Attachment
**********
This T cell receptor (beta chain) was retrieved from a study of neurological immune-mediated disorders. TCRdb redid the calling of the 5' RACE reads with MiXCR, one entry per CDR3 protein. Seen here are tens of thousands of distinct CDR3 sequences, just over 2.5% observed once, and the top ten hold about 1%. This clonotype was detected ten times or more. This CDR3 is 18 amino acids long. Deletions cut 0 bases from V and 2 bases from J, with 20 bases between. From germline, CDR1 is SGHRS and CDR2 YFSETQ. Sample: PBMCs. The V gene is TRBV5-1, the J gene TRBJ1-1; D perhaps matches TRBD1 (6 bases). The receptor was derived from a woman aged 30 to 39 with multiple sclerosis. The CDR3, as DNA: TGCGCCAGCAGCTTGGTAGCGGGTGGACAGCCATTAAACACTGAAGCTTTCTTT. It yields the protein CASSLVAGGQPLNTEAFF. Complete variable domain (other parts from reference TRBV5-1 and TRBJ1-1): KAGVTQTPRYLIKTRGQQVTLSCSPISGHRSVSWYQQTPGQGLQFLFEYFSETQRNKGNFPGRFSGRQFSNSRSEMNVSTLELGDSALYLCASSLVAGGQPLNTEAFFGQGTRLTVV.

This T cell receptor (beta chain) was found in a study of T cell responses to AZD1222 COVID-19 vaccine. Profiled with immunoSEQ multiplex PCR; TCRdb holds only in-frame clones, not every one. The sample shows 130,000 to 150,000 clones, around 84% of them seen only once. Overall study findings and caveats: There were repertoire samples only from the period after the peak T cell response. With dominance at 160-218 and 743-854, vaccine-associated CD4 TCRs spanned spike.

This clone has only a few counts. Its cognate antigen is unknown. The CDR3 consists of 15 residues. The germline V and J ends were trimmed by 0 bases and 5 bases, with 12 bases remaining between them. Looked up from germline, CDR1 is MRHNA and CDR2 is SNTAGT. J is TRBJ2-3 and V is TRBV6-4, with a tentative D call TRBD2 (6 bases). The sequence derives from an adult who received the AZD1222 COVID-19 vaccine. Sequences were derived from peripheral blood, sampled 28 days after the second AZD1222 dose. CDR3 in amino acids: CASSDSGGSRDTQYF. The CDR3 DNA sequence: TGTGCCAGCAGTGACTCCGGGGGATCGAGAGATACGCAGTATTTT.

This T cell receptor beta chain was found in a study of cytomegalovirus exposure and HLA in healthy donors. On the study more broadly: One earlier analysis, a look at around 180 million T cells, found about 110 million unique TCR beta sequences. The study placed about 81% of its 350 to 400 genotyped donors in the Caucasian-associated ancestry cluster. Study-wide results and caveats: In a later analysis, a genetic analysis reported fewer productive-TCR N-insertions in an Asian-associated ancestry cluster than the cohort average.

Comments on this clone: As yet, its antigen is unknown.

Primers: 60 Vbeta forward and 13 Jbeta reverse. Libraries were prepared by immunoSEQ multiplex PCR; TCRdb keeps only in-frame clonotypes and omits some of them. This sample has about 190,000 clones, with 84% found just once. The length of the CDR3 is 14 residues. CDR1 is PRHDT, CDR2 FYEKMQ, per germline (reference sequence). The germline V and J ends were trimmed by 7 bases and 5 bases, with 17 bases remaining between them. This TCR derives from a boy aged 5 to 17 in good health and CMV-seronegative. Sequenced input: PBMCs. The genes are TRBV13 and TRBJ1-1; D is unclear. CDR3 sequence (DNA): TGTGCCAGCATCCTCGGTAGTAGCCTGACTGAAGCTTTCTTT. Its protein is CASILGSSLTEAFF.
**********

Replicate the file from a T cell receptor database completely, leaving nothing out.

This T cell receptor (beta chain) was retrieved from a study of neurological immune-mediated disorders. TCRdb redid the calling of the 5' RACE reads with MiXCR, one entry per CDR3 protein. Seen here are tens of thousands of distinct CDR3 sequences, just over 2.5% observed once, and the top ten hold about 1%. This clonotype was detected ten times or more. This CDR3 is 18 amino acids long. Deletions cut 0 bases from V and 2 bases from J, with 20 bases between. From germline, CDR1 is SGHRS and CDR2 YFSETQ. Sample: PBMCs. The V gene is TRBV5-1, the J gene TRBJ1-1; D perhaps matches TRBD1 (6 bases). The receptor was derived from a woman aged 30 to 39 with multiple sclerosis. The CDR3, as DNA: TGCGCCAGCAGCTTGGTAGCGGGTGGACAGCCATTAAACACTGAAGCTTTCTTT. It yields the protein CASSLVAGGQPLNTEAFF. Complete variable domain (other parts from reference TRBV5-1 and TRBJ1-1): KAGVTQTPRYLIKTRGQQVTLSCSPISGHRSVSWYQQTPGQGLQFLFEYFSETQRNKGNFPGRFSGRQFSNSRSEMNVSTLELGDSALYLCASSLVAGGQPLNTEAFFGQGTRLTVV.

This T cell receptor (beta chain) was found in a study of T cell responses to AZD1222 COVID-19 vaccine. Profiled with immunoSEQ multiplex PCR; TCRdb holds only in-frame clones, not every one. The sample shows 130,000 to 150,000 clones, around 84% of them seen only once. Overall study findings and caveats: There were repertoire samples only from the period after the peak T cell response. With dominance at 160-218 and 743-854, vaccine-associated CD4 TCRs spanned spike.

This clone has only a few counts. Its cognate antigen is unknown. The CDR3 consists of 15 residues. The germline V and J ends were trimmed by 0 bases and 5 bases, with 12 bases remaining between them. Looked up from germline, CDR1 is MRHNA and CDR2 is SNTAGT. J is TRBJ2-3 and V is TRBV6-4, with a tentative D call TRBD2 (6 bases). The sequence derives from an adult who received the AZD1222 COVID-19 vaccine. Sequences were derived from peripheral blood, sampled 28 days after the second AZD1222 dose. CDR3 in amino acids: CASSDSGGSRDTQYF. The CDR3 DNA sequence: TGTGCCAGCAGTGACTCCGGGGGATCGAGAGATACGCAGTATTTT.

This T cell receptor beta chain was found in a study of cytomegalovirus exposure and HLA in healthy donors. On the study more broadly: One earlier analysis, a look at around 180 million T cells, found about 110 million unique TCR beta sequences. The study placed about 81% of its 350 to 400 genotyped donors in the Caucasian-associated ancestry cluster. Study-wide results and caveats: In a later analysis, a genetic analysis reported fewer productive-TCR N-insertions in an Asian-associated ancestry cluster than the cohort average.

Comments on this clone: As yet, its antigen is unknown.

Primers: 60 Vbeta forward and 13 Jbeta reverse. Libraries were prepared by immunoSEQ multiplex PCR; TCRdb keeps only in-frame clonotypes and omits some of them. This sample has about 190,000 clones, with 84% found just once. The length of the CDR3 is 14 residues. CDR1 is PRHDT, CDR2 FYEKMQ, per germline (reference sequence). The germline V and J ends were trimmed by 7 bases and 5 bases, with 17 bases remaining between them. This TCR derives from a boy aged 5 to 17 in good health and CMV-seronegative. Sequenced input: PBMCs. The genes are TRBV13 and TRBJ1-1; D is unclear. CDR3 sequence (DNA): TGTGCCAGCATCCTCGGTAGTAGCCTGACTGAAGCTTTCTTT. Its protein is CASILGSSLTEAFF.